How To Proceed Without In-Person Discovery
What a difference a month, or so, makes right? The old adage states that necessity is the mother of invention -- and travel restrictions and physical distancing has forced us to find new ways to interact with our clients, especially during the discovery and user research process.
Six weeks ago -- March 14th, to be exact -- I stepped off a plane in London International Airport following a wonderful few days in the Yukon Territory meeting a client. And I immediately went into isolation. I actually took the long way home, as I had been in Ottawa with another client and hopped on a plane Northwest. That followed a few days the week previous in Toronto, again with a client.
Now? The work hasn’t stopped, but how we execute it does. And that necessity has opened up exciting new avenues to support our client efforts. I often say to our clients that a website is but one tool in a much-larger toolbox, and this travel shutdown has forced us -- in a positive way -- to put remote collaboration tools to work for discovery and user research processes.
Remote Collaboration Tools
Teleconferencing and More...
Defining goals across departments and digging in to find requirements for project success is already a tall order. Coupled with COVID-19 physical distancing and so many people or teams working remotely, it may be hard to imagine moving forward on a new project right now.
We've had success combining the online collaboration tool called Miro with the video conferencing abilities of Zoom, to facilitate discovery sessions and user engagements.
Zoom’s video-conferencing allows us to facilitate a wide range of sessions ranging from goal-setting and prioritization to identifying user needs, pain points, and opportunities, to creating user stories and profiles, to exploring effort/impact matrices, to hosting creative workshops on the fly.
In fact, last week, I “Frankensteined” a mockup of a website on the fly based on feedback clients gave on the sites they liked best. I made a joke about, “here’s your new site.” But, in reality, the flexibility it afforded us to make some serious headway about design elements, preferences, and needs.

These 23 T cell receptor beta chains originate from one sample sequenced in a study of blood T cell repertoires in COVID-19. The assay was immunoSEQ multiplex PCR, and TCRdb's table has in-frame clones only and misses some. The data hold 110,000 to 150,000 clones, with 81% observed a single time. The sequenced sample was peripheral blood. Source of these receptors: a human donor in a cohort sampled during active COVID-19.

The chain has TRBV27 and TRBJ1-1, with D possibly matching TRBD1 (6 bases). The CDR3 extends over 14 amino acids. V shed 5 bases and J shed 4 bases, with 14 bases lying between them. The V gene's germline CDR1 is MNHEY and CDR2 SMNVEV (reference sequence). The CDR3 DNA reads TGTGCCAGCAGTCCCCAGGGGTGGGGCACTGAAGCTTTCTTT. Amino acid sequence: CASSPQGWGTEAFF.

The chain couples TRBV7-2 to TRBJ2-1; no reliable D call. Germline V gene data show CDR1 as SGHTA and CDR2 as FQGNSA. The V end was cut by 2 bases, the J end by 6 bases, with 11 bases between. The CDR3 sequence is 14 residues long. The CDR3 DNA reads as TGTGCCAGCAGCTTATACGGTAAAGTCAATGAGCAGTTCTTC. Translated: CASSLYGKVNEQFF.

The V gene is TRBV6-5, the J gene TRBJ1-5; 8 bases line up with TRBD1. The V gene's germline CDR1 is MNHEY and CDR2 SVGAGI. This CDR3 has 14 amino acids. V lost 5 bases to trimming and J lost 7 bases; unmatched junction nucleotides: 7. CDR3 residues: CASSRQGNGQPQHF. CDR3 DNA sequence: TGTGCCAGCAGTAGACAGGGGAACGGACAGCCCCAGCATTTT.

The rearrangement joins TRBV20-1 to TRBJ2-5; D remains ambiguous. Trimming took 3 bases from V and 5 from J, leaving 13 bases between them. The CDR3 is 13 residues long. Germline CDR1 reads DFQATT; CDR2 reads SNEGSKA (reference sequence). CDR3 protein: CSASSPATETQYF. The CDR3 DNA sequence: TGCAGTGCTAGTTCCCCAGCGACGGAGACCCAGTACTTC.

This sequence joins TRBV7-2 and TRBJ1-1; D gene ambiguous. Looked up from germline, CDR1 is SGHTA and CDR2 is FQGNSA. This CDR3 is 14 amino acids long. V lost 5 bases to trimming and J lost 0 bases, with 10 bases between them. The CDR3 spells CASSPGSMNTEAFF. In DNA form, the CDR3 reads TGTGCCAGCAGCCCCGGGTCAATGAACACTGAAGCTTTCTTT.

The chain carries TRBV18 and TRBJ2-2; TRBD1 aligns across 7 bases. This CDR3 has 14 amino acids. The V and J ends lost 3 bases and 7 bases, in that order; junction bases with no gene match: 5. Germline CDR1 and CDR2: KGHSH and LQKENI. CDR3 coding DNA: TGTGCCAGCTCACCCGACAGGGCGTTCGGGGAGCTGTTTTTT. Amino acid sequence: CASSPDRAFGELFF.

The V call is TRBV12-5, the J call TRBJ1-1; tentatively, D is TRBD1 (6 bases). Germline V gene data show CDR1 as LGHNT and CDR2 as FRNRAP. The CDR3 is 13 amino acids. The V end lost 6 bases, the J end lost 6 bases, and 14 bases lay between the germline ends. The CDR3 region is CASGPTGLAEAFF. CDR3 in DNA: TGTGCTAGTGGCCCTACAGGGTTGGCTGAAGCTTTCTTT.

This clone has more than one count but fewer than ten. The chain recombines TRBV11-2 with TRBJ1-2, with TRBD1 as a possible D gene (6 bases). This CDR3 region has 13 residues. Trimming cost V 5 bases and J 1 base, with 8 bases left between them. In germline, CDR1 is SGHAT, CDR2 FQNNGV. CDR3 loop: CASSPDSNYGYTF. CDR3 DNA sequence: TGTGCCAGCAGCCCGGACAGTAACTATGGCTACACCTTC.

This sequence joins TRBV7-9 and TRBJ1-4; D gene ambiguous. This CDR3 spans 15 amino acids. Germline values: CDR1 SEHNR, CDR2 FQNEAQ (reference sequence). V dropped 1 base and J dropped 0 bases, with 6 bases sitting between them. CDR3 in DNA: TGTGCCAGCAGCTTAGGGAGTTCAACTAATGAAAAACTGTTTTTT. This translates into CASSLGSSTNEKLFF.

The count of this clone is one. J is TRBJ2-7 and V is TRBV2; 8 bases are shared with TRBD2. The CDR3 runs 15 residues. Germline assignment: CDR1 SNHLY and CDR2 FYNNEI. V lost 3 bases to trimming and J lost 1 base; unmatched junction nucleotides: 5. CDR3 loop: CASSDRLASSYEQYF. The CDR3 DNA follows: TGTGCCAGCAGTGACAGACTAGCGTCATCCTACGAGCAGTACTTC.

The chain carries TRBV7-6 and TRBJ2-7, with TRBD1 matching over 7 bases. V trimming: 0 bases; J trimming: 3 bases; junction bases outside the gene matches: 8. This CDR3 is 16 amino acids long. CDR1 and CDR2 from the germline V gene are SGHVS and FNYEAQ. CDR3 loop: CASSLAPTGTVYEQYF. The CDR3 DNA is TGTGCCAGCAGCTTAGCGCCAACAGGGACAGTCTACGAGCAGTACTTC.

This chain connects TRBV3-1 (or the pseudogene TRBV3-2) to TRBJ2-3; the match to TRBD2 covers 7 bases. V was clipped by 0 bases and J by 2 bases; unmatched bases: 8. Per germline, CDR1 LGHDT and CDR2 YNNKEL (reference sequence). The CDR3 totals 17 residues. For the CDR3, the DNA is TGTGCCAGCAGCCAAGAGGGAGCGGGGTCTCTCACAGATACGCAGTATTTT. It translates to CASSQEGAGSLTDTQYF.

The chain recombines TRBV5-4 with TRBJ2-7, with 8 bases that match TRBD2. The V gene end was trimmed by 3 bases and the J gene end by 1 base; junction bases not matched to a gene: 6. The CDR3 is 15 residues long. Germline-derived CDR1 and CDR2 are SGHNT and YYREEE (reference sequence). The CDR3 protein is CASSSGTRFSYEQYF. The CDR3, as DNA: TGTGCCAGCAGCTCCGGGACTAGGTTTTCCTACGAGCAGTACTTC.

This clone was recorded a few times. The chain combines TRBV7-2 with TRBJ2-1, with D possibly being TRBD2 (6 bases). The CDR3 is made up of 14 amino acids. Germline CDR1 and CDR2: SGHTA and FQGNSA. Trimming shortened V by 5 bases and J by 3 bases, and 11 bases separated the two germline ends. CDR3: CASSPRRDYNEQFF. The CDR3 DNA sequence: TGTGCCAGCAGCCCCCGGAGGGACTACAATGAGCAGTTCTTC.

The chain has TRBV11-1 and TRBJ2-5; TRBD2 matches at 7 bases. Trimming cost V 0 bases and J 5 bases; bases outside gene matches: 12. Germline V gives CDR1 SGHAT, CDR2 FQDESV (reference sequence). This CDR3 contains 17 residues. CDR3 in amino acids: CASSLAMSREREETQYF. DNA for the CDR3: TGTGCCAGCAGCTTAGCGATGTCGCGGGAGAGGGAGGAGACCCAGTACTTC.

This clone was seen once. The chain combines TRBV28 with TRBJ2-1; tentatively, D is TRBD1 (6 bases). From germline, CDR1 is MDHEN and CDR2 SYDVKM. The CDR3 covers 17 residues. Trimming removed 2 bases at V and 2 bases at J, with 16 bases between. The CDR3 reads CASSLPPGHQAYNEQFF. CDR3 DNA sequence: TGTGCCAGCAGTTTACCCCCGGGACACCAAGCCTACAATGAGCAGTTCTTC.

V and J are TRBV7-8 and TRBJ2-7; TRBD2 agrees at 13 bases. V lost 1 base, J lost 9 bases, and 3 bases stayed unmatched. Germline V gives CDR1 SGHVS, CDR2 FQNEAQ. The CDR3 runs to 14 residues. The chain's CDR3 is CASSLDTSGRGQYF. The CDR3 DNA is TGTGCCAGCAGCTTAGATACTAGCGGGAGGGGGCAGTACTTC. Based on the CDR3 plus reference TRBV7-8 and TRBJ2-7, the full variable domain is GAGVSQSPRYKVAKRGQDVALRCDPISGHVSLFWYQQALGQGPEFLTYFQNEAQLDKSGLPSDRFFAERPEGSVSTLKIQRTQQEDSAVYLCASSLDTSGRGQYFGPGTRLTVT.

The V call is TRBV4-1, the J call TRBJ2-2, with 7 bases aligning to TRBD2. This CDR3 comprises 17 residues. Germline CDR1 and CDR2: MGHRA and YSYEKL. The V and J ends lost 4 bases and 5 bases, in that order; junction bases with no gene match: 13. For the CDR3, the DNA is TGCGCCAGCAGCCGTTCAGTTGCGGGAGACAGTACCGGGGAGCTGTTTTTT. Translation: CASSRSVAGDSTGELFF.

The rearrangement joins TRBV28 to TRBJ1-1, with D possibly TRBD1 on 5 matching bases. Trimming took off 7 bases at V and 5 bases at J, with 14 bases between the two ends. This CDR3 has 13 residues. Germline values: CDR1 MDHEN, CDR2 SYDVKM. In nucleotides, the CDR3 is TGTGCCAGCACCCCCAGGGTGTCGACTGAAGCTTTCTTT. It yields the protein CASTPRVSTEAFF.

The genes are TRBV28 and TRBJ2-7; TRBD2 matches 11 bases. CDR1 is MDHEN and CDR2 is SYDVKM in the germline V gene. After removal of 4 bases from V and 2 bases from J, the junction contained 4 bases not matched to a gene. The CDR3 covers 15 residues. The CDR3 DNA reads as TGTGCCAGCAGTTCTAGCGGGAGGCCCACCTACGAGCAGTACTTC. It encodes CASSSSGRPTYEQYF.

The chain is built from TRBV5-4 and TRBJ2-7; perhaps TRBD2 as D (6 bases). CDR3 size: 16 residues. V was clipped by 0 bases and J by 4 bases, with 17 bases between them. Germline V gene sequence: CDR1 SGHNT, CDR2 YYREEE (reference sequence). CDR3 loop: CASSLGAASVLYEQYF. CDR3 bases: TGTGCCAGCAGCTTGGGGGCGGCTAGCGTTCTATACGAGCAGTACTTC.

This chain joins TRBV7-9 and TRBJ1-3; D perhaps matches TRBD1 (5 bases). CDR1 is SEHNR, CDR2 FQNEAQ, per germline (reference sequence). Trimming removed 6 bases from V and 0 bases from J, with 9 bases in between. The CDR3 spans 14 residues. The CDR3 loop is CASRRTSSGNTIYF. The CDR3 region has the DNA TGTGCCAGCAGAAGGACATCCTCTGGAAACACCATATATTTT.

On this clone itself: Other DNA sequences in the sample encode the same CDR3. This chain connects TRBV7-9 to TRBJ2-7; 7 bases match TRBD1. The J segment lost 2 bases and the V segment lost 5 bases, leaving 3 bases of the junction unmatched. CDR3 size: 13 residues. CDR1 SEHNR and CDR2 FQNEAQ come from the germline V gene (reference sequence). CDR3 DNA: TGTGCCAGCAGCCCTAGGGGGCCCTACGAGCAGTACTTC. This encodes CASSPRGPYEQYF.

The online collaboration tool Miro allows us to get our clients involved and actively participate. After all, listening to someone on a phone for a couple of hours can be challenging -- no matter how engaging the speaker is (and I’ll try not to separate my shoulder in patting myself on the back). Adding in things like virtual post-it notes, comments, and drag-and-drop images really increase the level of interest.
And, because engagement is so vital to UX efforts’ success, at the same time we use Miro we use Zoom for sharing a screen whilst allowing users access to their own Zoom 'board'. This increased the likelihood of participation for those not comfortable using the technology. It’s all about getting ideas on “paper” and ensuring all voices are heard.
Research & Validation Tools
Whilst Miro may be the newest tool in our toolbox, it’s by no means the only one.
Online resources like SurveyMonkey and the Optimal Workshop suite of user testing tools also increase the range and scope of discovery or user research efforts. In our own work, from executing card sorts to performing tree-test and first-click validation exercises, these online tools allow us to bring the testing facility to users in a way that expands the reach and impact of testing.
In fact, we used these techniques even before the days of COVID - most often when we work with clients whose end-users are spread across a wider geographic area. It ensures that we’re able to reach out and gather feedback from a cross-section of users, which ultimately improves the overall results.
Keep Things Moving
It is true there’s still no substitute for in-person interaction. Even half an hour with a user watching them interact with a website -- and having conversations with them -- can deliver incredible results. And there’s something to be said for the increased yield that comes even from that short-exposure relationship building. But, by executing successful remote discoveries and user experience efforts, your web project doesn't have to be put on pause.
If there’s anything we’ve learned from our societal work-from-home experiment is that remote work can be just as effective when it comes to getting things done. It may require a little more creativity and flexibility, but you can have great success kicking off projects -- even if everyone’s participating from their dining rooms, kitchens, or home offices.
Right now, work still has to get done, deadlines still have to be met, and quality still has to be assured. By continuing to use technology to deliver results and move projects forward, when normal becomes normal again, you’ll be positioned to hit the ground running. And from a client discovery/user research perspective, that means embracing online collaboration tools and video-conferencing tools to get your project started on the right path.